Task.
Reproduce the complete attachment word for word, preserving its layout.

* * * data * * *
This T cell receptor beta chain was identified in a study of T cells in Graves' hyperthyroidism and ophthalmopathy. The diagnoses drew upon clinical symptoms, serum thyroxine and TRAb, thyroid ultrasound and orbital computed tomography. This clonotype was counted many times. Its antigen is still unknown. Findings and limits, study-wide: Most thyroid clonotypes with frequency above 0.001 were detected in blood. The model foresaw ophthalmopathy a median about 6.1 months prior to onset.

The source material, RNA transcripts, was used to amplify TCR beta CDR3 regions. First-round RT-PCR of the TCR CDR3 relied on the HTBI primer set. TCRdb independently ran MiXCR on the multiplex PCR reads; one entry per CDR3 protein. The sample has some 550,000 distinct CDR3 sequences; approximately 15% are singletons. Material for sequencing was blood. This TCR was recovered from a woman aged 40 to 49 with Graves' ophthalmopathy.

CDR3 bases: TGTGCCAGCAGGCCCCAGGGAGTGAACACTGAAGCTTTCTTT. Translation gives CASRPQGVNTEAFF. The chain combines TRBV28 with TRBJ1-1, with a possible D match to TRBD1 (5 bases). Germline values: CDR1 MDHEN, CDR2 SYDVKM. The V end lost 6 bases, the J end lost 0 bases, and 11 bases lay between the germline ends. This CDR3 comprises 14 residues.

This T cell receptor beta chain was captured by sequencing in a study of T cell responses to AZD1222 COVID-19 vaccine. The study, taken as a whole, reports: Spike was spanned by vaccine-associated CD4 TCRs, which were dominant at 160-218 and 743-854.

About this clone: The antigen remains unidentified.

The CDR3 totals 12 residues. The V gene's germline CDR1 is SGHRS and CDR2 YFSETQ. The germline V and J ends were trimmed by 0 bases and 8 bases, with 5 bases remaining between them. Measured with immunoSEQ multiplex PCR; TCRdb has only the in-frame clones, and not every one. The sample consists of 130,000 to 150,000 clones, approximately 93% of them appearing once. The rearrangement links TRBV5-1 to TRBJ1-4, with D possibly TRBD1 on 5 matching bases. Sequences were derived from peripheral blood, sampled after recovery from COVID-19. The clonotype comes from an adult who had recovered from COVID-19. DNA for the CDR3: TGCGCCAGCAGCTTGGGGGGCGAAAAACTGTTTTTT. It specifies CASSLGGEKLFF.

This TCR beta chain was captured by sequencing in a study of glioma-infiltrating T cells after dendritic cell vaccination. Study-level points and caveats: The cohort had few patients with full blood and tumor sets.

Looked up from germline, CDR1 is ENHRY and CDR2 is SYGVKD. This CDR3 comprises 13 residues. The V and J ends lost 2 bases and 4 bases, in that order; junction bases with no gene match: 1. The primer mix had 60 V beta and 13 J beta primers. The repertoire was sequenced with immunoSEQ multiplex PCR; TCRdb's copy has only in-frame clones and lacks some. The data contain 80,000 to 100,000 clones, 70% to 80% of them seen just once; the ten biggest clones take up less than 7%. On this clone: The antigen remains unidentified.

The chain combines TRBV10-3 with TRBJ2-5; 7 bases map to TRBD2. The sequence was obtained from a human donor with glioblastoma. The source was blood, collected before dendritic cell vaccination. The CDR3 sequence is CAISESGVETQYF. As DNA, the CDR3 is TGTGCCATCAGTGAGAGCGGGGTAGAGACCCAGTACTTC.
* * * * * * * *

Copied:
This T cell receptor beta chain was identified in a study of T cells in Graves' hyperthyroidism and ophthalmopathy. The diagnoses drew upon clinical symptoms, serum thyroxine and TRAb, thyroid ultrasound and orbital computed tomography. This clonotype was counted many times. Its antigen is still unknown. Findings and limits, study-wide: Most thyroid clonotypes with frequency above 0.001 were detected in blood. The model foresaw ophthalmopathy a median about 6.1 months prior to onset.

The source material, RNA transcripts, was used to amplify TCR beta CDR3 regions. First-round RT-PCR of the TCR CDR3 relied on the HTBI primer set. TCRdb independently ran MiXCR on the multiplex PCR reads; one entry per CDR3 protein. The sample has some 550,000 distinct CDR3 sequences; approximately 15% are singletons. Material for sequencing was blood. This TCR was recovered from a woman aged 40 to 49 with Graves' ophthalmopathy.

CDR3 bases: TGTGCCAGCAGGCCCCAGGGAGTGAACACTGAAGCTTTCTTT. Translation gives CASRPQGVNTEAFF. The chain combines TRBV28 with TRBJ1-1, with a possible D match to TRBD1 (5 bases). Germline values: CDR1 MDHEN, CDR2 SYDVKM. The V end lost 6 bases, the J end lost 0 bases, and 11 bases lay between the germline ends. This CDR3 comprises 14 residues.

This T cell receptor beta chain was captured by sequencing in a study of T cell responses to AZD1222 COVID-19 vaccine. The study, taken as a whole, reports: Spike was spanned by vaccine-associated CD4 TCRs, which were dominant at 160-218 and 743-854.

About this clone: The antigen remains unidentified.

The CDR3 totals 12 residues. The V gene's germline CDR1 is SGHRS and CDR2 YFSETQ. The germline V and J ends were trimmed by 0 bases and 8 bases, with 5 bases remaining between them. Measured with immunoSEQ multiplex PCR; TCRdb has only the in-frame clones, and not every one. The sample consists of 130,000 to 150,000 clones, approximately 93% of them appearing once. The rearrangement links TRBV5-1 to TRBJ1-4, with D possibly TRBD1 on 5 matching bases. Sequences were derived from peripheral blood, sampled after recovery from COVID-19. The clonotype comes from an adult who had recovered from COVID-19. DNA for the CDR3: TGCGCCAGCAGCTTGGGGGGCGAAAAACTGTTTTTT. It specifies CASSLGGEKLFF.

This TCR beta chain was captured by sequencing in a study of glioma-infiltrating T cells after dendritic cell vaccination. Study-level points and caveats: The cohort had few patients with full blood and tumor sets.

Looked up from germline, CDR1 is ENHRY and CDR2 is SYGVKD. This CDR3 comprises 13 residues. The V and J ends lost 2 bases and 4 bases, in that order; junction bases with no gene match: 1. The primer mix had 60 V beta and 13 J beta primers. The repertoire was sequenced with immunoSEQ multiplex PCR; TCRdb's copy has only in-frame clones and lacks some. The data contain 80,000 to 100,000 clones, 70% to 80% of them seen just once; the ten biggest clones take up less than 7%. On this clone: The antigen remains unidentified.

The chain combines TRBV10-3 with TRBJ2-5; 7 bases map to TRBD2. The sequence was obtained from a human donor with glioblastoma. The source was blood, collected before dendritic cell vaccination. The CDR3 sequence is CAISESGVETQYF. As DNA, the CDR3 is TGTGCCATCAGTGAGAGCGGGGTAGAGACCCAGTACTTC.